Knoxville Woman Finds Hope at Patricia Neal Rehabilitation Center
Nancy Piske lives in west Knoxville with her husband and terrier pup. Despite enjoying retirement, she found herself dragging her left leg and walking with a defined limp. She sought medical care when the numbness in her legs caused her to fall, hurting her left knee and breaking her wrist.
“I thought I was just a geezer,” she laughs. “I had underestimated the pain I was in, and I should have gone to the doctor sooner.”
After an MRI and several other tests, Piske’s care team discovered a benign tumor (called a schwannoma) on her spinal cord that was creating problems in her left leg. Why a schwannoma develops is unknown, but doctors confirmed the tumor would continue to grow, and Piske would face paralysis if she didn’t have it removed.
In December 2019 the spinal tumor was surgically removed at Fort Sanders Regional Medical Center. The damage done by the tumor had already caused incomplete paraplegia, which is why she felt numbness and dragged one leg. She woke up in her hospital room after surgery and had no feeling below the waist. There was no reassurance she would walk again.
A steady source of unwavering support, Piske’s husband of 50 years held her hand while they faced a new reality: because of the partial paralysis, she would have to use a wheelchair. “I couldn’t move at all. It was the most horrific feeling,” she recalls.
Patricia Neal Rehabilitation Center
After five days in the hospital, Piske spent 21 days at Patricia Neal Rehabilitation Center where she underwent vigorous physical and occupational therapy. She learned how to brush her teeth, get dressed and transfer in and out of bed from her wheelchair.
Piske says she does not have adequate words to express her gratitude for the extraordinary caregivers at Patricia Neal Rehabilitation Center who aided her through this challenging time. “I had a physician come every day and check on me,” she says. “I was in such grief. They know you’re feeling low, and everyone showed such compassion and patience.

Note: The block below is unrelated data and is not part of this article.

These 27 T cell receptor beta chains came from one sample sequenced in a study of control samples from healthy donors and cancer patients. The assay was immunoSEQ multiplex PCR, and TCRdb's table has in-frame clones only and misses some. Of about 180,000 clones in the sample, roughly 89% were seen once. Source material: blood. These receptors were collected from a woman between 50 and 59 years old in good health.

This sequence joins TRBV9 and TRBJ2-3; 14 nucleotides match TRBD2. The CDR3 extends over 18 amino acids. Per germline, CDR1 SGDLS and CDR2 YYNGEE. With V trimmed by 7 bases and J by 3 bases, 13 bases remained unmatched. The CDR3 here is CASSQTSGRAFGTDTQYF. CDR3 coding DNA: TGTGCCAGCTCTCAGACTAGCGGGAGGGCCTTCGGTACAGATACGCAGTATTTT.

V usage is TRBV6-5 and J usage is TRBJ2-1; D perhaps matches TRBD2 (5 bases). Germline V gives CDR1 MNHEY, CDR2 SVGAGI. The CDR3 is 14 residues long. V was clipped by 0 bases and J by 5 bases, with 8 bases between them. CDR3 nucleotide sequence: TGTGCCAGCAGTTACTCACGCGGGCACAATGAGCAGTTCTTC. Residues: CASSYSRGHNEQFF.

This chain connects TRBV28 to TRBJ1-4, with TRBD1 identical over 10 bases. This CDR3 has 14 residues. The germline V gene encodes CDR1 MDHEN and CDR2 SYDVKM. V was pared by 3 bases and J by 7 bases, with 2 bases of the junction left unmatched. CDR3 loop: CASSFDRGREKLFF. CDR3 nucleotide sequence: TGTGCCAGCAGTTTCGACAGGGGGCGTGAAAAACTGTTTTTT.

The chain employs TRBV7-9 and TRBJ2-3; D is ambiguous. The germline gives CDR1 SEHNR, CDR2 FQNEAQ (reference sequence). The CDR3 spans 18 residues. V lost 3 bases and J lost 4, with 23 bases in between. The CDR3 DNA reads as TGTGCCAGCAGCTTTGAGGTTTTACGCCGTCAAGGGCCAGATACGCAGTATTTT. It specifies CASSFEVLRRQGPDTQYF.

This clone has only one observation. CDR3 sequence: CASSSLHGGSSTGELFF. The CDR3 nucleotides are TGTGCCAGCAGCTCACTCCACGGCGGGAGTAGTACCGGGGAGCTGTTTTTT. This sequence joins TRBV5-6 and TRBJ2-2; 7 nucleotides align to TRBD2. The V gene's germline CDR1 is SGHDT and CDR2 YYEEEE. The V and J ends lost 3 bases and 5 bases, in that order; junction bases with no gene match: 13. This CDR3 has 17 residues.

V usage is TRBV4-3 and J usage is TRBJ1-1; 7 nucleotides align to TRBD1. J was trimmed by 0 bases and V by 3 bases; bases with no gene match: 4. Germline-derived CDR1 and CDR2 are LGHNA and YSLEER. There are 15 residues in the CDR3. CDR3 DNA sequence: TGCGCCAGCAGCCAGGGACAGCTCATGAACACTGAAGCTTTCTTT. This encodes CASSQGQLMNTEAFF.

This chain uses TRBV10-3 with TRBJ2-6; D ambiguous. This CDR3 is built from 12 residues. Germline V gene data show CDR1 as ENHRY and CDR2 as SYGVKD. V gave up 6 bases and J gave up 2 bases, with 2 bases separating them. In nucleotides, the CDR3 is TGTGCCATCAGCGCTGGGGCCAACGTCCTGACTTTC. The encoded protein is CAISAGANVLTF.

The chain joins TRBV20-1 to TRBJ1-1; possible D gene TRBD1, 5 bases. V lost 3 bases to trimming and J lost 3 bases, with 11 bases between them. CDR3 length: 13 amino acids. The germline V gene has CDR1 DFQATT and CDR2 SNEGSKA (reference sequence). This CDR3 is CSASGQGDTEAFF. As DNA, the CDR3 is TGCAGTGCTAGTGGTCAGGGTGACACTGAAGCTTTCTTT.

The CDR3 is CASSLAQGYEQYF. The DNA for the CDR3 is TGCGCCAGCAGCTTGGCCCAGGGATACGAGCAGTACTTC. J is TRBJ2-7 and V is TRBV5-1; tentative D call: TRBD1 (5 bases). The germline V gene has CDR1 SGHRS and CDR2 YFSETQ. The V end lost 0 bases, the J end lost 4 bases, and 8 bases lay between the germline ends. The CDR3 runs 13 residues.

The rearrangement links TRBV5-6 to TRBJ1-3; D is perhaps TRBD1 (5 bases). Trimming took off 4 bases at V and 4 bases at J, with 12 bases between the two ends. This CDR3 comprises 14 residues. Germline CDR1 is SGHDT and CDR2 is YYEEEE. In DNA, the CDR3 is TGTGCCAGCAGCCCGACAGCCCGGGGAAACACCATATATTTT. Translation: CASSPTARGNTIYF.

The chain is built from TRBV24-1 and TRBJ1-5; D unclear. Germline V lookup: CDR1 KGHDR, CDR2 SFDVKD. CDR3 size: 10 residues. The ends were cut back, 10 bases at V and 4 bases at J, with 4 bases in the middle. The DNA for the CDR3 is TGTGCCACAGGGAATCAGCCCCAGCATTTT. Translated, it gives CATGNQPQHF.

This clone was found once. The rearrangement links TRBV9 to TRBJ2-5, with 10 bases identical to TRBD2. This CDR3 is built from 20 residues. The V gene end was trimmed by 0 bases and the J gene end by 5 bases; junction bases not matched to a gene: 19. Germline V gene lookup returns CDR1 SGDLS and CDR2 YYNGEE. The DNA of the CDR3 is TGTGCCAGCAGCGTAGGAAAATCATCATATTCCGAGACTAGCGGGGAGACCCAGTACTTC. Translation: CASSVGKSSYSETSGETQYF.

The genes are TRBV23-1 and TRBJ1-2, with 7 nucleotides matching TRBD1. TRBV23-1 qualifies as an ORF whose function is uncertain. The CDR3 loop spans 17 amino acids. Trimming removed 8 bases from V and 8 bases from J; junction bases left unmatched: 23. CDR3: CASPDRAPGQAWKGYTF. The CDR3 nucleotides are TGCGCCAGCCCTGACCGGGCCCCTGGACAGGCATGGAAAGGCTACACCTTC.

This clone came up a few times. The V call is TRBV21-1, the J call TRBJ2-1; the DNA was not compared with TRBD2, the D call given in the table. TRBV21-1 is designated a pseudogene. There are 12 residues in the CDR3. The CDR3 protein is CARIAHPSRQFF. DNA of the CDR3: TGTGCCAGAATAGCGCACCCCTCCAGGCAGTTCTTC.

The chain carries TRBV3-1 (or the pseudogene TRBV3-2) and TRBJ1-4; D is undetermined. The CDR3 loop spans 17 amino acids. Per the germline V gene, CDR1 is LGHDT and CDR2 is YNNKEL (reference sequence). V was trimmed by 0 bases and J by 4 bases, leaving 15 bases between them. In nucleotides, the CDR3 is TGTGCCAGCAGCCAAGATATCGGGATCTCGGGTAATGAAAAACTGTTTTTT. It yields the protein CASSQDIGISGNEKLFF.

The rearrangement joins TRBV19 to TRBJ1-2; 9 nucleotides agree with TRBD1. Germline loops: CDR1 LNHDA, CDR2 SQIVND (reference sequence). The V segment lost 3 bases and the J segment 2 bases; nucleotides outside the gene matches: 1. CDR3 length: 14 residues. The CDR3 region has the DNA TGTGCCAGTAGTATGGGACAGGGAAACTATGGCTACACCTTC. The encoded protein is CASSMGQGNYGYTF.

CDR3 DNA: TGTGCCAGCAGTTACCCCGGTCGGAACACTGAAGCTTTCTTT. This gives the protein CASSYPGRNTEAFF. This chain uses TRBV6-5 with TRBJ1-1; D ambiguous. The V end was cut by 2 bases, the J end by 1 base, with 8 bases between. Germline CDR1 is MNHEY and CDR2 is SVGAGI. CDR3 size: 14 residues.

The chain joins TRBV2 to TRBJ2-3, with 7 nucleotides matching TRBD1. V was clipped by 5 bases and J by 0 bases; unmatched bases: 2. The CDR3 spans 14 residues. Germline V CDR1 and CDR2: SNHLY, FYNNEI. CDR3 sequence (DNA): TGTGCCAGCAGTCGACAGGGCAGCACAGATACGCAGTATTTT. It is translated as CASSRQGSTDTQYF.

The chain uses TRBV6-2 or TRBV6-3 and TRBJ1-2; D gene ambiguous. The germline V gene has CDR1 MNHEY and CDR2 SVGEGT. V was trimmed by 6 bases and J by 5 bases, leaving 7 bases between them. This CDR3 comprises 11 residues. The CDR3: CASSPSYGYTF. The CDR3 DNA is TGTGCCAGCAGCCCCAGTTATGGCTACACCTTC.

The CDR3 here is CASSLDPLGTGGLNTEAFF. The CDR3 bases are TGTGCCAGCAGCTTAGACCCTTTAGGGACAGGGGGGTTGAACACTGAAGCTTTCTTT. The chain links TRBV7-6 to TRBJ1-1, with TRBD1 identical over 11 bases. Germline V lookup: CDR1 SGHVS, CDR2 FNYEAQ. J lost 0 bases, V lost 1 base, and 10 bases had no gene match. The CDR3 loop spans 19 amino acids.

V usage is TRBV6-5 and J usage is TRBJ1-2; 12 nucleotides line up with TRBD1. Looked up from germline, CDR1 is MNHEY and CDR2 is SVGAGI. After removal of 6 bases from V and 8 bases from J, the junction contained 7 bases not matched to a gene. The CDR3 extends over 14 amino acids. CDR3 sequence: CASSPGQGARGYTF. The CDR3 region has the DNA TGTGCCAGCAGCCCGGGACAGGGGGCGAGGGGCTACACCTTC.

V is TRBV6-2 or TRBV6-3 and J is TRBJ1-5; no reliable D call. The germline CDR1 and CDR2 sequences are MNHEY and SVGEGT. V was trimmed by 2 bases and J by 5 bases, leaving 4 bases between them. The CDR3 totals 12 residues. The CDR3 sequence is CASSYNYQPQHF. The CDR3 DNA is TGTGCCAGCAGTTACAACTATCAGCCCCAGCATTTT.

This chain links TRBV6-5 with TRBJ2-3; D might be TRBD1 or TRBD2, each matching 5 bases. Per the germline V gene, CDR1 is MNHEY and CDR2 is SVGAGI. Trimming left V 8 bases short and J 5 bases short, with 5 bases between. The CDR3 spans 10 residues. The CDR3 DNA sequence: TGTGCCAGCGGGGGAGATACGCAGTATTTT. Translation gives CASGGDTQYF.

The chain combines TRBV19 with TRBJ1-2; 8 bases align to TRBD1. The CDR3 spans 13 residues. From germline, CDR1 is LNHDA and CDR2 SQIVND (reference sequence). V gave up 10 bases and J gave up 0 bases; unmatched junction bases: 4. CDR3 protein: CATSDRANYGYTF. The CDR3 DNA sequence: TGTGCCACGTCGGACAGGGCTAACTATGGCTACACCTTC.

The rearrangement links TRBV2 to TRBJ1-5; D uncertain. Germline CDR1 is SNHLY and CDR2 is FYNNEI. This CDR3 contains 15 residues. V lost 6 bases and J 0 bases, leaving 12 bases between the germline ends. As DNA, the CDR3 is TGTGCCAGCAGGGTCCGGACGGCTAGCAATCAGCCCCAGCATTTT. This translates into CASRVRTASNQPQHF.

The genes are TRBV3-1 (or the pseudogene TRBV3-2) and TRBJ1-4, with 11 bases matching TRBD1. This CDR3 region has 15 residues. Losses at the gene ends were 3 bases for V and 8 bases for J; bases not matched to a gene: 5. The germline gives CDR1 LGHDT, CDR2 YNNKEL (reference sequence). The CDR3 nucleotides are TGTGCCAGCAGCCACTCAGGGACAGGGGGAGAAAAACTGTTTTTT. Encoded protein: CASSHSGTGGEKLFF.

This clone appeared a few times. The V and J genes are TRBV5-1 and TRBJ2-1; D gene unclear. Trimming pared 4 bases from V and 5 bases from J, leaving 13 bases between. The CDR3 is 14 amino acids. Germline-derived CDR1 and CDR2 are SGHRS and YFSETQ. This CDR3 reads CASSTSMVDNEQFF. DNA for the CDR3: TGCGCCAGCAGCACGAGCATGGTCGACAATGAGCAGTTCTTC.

“The nurses and everyone, they treated me like family,” Piske recalls. “You get to know them and which shifts they work. I just fell in love with them all. Their bedside manners were so sweet.
“They’ve impacted my life in such a hugely positive way. I knew I had the best care possible. I am so grateful for everyone who worked so hard to get me up and moving. You could tell they really cared.”
Piske’s inpatient rehabilitation therapists encouraged her and pushed her to her maximum ability. “They would not let you quit. Sometimes it hurts to do things your body doesn’t want to do,” Piske says. “You had a schedule every day that you stuck to. You got an hour for lunch. Luckily, the food was excellent.”
One of her occupational therapists was Mike Orillion, OTR/L (pictured left), who helps spine patients at Patricia Neal Rehabilitation Center with daily living skills. Orillion says, “We start with a lot of education, like how to move safely from one place to another.” He recalls Piske having no sensation in her legs. “I’m usually the first therapist they see, so I try to let my patients know they’re in a good place.”
He continues, “I do this on a regular basis, so I can see the light at the end of the tunnel. My patients may not be able to see it. I know the potential progress they can make two weeks down the road, but it’s hard for them to picture it. We focus on the issue for that day and just help them deal with the ‘here and now.’”
Hope at Home
After her treatment at Patricia Neal was complete, Piske went home determined. She continued her hard work with help from a Covenant HomeCare physical therapist, and was able to learn to transition from a wheelchair to a walker with wheels. Next, Piske went from in-home physical therapy to outpatient therapy at Covenant Health Therapy Center – West Knoxville. (Read about her experience at the therapy center.) There, she transitioned from the walker to a cane, which she continues to manage.
Her journey to heal continues; Piske describes the past year as humbling and eye-opening, and maintains one thing ever fervently: her trust in the Lord.
She reflects, “They couldn’t tell me if I would walk again, because spinal cord injuries are hard to predict. That’s why I know it was the Lord, and I want to give all the glory to Him. I have no feeling below the waist, and yet I can walk. It’s truly a miracle.”